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cover-Dune: Spice Wars

Saturday, July 8, 2023 11:36:22 AM

Dune: Spice Wars Review (failcopterwes)

The most interesting thing about Dune: Spice Wars to me is how it presents the established setting through the game mechanics and then uses that to make a rather unique 4X experience. Those familiar with the franchise will appreciate that the Spice does not directly translate into money (that being the Solari), but you can set how much of your income you keep to pay your imperial Tax (or bribe the Spacing Guild in the Fremen's case) and how much you sell directly into the open market (which you can then buy shares in). The amount of Spice you need increases each month, so the game forces you to keep expanding or you lose the political benefits of being able to fulfil your contract...and earn the ire of the empire itself. But expanding isn't that easy. Anything on the sands (including harvesters) has a chance to attract a worm, which will eat whatever it finds, but the rocky areas are safe staging posts. Unfortunately, being out in the open also drains your units supplies, and so a military campaign requires a lot of investment and preparation.
This leads on to the main focus of the game, espionage and politics. Being in open combat with a faction does not prevent trade, and you can use a promise to stop trying to assassinate someone as part of a deal, or even just trade captured spies. Having a truce with someone unlocks longer lasting contracts such as economic agreements. But this does not stop you from infiltrating them. Everyone expects you to be looking into everyone else, and are doing the same to you. It's only a betrayal of their trust if you use it for something aggressive rather than information gathering, such as sneaking a thumper into where their army is gathering to make a sandworm attack them. If you're good you can win the game entirely on the strength of your spies and their affects on the world. The other large political component is the Landsraad. Every few weeks this council of minor and major houses gathers to discuss several political ideas. The member factions (the ones with House in their name) have set numbers of votes to support or discourage these, but everyone has political influence that they can use to further nudge the result how they would prefer. This can create massive opportunities for players if worked on properly, and is key to one of the victory conditions.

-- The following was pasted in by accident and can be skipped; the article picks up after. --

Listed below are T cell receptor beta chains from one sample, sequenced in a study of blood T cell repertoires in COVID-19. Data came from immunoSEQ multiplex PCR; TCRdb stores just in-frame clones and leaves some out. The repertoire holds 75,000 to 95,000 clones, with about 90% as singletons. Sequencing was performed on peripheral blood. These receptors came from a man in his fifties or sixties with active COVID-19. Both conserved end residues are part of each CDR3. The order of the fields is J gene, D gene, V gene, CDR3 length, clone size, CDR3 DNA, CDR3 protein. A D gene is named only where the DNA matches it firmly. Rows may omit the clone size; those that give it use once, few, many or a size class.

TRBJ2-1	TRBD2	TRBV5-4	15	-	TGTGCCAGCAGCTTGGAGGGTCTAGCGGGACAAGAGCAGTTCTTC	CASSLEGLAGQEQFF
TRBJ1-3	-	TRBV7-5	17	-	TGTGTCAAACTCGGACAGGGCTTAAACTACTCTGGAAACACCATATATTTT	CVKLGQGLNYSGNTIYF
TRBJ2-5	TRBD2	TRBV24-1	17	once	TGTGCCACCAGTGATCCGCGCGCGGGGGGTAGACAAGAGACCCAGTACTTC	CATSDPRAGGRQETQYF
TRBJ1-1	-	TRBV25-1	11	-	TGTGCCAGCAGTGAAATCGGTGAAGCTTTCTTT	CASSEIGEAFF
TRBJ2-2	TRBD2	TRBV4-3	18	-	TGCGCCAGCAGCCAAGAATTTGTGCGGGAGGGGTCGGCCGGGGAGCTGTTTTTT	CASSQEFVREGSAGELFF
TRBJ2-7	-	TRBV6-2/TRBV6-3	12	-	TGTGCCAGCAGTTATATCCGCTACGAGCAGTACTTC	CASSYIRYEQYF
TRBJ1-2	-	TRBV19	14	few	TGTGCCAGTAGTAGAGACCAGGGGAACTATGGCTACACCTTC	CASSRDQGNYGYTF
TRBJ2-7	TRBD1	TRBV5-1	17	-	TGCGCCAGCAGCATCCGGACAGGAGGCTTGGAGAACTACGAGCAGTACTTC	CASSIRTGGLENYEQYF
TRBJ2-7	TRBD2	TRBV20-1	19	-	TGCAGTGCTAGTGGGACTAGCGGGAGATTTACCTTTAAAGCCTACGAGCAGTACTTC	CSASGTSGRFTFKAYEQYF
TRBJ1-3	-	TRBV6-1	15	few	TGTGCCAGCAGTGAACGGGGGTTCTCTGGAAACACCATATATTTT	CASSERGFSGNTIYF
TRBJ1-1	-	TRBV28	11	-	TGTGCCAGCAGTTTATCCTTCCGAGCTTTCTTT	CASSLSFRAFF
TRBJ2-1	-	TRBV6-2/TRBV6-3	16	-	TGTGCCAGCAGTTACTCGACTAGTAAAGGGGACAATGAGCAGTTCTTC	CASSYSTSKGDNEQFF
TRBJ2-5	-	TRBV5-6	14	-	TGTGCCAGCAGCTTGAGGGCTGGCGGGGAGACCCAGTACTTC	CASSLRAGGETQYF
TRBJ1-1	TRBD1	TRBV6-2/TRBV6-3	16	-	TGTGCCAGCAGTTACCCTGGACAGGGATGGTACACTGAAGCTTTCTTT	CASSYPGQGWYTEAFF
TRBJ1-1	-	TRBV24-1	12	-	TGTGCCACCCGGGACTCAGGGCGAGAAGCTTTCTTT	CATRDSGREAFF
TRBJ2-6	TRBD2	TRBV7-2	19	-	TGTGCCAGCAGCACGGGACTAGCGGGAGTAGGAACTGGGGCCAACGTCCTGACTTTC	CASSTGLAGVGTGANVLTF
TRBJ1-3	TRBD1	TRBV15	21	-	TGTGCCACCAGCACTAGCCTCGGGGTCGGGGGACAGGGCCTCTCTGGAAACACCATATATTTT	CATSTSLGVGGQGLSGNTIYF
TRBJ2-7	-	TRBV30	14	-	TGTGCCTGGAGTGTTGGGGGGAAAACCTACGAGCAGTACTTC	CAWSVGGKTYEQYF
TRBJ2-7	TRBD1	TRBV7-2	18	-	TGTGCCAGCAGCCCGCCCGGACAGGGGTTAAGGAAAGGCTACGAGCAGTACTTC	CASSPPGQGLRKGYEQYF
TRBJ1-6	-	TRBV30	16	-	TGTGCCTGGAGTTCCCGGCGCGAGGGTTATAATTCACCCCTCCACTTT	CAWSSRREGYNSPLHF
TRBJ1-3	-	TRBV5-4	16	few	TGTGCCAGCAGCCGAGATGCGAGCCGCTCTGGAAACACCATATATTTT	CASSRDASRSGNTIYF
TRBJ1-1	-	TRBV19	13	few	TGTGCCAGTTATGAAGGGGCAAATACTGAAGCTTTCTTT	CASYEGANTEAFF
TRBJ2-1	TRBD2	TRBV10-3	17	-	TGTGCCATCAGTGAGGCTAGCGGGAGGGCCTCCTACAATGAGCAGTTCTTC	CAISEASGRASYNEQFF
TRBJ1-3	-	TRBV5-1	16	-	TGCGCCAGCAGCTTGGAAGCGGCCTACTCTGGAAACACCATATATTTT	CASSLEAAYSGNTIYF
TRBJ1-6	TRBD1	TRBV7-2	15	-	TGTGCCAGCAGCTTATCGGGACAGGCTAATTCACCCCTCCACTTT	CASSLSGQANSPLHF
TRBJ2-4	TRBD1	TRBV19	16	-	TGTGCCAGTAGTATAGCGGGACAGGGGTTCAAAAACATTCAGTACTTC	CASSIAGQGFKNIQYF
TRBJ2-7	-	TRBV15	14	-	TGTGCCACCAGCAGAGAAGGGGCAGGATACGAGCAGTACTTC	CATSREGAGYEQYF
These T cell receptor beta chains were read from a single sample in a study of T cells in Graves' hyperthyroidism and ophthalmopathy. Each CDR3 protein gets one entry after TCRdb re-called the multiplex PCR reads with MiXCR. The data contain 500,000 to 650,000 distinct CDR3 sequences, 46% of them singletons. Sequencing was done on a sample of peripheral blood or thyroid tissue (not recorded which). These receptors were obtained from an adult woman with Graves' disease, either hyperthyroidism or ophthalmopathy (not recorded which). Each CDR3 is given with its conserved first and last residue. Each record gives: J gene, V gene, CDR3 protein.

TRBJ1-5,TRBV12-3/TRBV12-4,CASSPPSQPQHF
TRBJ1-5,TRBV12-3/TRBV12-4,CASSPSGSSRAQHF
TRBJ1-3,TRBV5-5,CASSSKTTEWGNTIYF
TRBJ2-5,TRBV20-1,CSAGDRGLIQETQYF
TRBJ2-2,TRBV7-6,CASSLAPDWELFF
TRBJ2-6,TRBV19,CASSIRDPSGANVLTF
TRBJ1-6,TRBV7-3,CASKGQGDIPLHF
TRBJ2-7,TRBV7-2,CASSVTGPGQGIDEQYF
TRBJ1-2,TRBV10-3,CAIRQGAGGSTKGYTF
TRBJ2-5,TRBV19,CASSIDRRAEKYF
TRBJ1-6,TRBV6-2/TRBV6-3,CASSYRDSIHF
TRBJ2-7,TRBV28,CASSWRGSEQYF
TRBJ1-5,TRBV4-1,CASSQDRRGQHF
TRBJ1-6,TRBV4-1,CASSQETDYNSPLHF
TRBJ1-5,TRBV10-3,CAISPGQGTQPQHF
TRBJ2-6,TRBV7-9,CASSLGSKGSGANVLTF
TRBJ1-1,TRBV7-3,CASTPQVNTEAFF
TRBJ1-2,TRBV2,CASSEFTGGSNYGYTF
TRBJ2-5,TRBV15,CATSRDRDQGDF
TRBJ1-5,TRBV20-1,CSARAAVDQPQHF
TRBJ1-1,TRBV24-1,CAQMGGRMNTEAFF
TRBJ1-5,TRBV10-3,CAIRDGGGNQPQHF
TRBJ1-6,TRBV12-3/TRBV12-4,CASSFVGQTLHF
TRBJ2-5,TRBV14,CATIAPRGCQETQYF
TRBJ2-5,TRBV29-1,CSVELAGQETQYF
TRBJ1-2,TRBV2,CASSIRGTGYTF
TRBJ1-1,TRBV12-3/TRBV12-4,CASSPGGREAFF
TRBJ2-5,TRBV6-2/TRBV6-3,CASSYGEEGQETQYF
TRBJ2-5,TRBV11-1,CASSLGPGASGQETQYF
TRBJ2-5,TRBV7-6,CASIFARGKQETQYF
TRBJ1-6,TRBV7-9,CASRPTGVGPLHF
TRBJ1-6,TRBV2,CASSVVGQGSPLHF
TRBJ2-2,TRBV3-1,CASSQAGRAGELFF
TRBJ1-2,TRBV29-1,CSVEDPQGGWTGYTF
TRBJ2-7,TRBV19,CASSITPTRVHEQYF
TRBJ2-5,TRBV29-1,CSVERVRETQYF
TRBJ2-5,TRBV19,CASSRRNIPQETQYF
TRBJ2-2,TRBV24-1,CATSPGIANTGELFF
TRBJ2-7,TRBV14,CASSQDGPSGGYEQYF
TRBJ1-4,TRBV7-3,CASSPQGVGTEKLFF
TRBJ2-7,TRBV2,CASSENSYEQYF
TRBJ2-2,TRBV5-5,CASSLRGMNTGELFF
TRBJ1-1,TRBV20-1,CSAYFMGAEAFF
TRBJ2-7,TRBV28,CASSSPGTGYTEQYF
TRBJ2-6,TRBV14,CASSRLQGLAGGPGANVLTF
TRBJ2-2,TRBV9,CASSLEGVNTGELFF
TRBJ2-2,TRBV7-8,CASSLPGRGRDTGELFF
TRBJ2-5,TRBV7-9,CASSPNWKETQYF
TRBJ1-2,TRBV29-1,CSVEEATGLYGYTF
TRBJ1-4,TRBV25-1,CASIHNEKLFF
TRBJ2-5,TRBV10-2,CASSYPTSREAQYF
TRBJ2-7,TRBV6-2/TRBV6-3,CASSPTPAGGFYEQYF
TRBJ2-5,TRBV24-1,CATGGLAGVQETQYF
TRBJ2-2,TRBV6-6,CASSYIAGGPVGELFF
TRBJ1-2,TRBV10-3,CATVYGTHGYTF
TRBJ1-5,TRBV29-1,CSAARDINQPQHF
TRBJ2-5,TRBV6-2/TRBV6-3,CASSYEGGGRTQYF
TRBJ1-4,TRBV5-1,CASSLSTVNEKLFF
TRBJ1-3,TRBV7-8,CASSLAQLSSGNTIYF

I have only done two matches so far, and so have not tried all of the factions, but each one seems suitably distinct in play style even when they share buildings. A few interesting examples: most factions can build airfields to move people around the map, but the Fremen can ride worms around if they have Thumpers available; everyone can infiltrate and cause a lot of damage with it, but the Harkonnens can make it a suicide mission for the spy to get the operation over with fast at the cost of needing to hire a replacement; House Corrino, being the house of the Emperor, can deploy a secondary main base to help co-ordinate and reinforce their settling procedures, while House Atreides can annex villages peacefully using their political influence and reputation for being honourable so that their military can work elsewhere. (Edit: forgot to mention the Smugglers, who can create underworld buildings in other people's territory to sneakily expand and leech off of everyone else.)
In summary, it's a very interesting game. The combat may seem simplistic, but between unit effects and the tide-turning power of espionage it gets more mechanically complex quickly, and the AI will use it against you without hesitation (and leads to chaotic scenarios such as releasing chemical weapons in my own territory to try and discourage an invasion while my troops got there, while the enemy dropped an EMP to weaken my defences and tried to use a thumper to make a worm eat my troops before they arrived). Tutorials are in it at this point, although while they do let you work out some things yourself they can be repeated whenever you like and the in-session pop ups can be set to show up each game to remind you.
Edit: Another thing that is interesting is the limit on your army size. Most battles are skirmishes and while you can have stationed militias in areas and build defences, your actual aggressive capabilities and response forces have to be carefully thought out when your territory expands. You probably can't defend everywhere at once, but neither can your opponents, and the AI will absolutely try to tactically retreat to draw you into the range of its missile batteries so it can counterattack.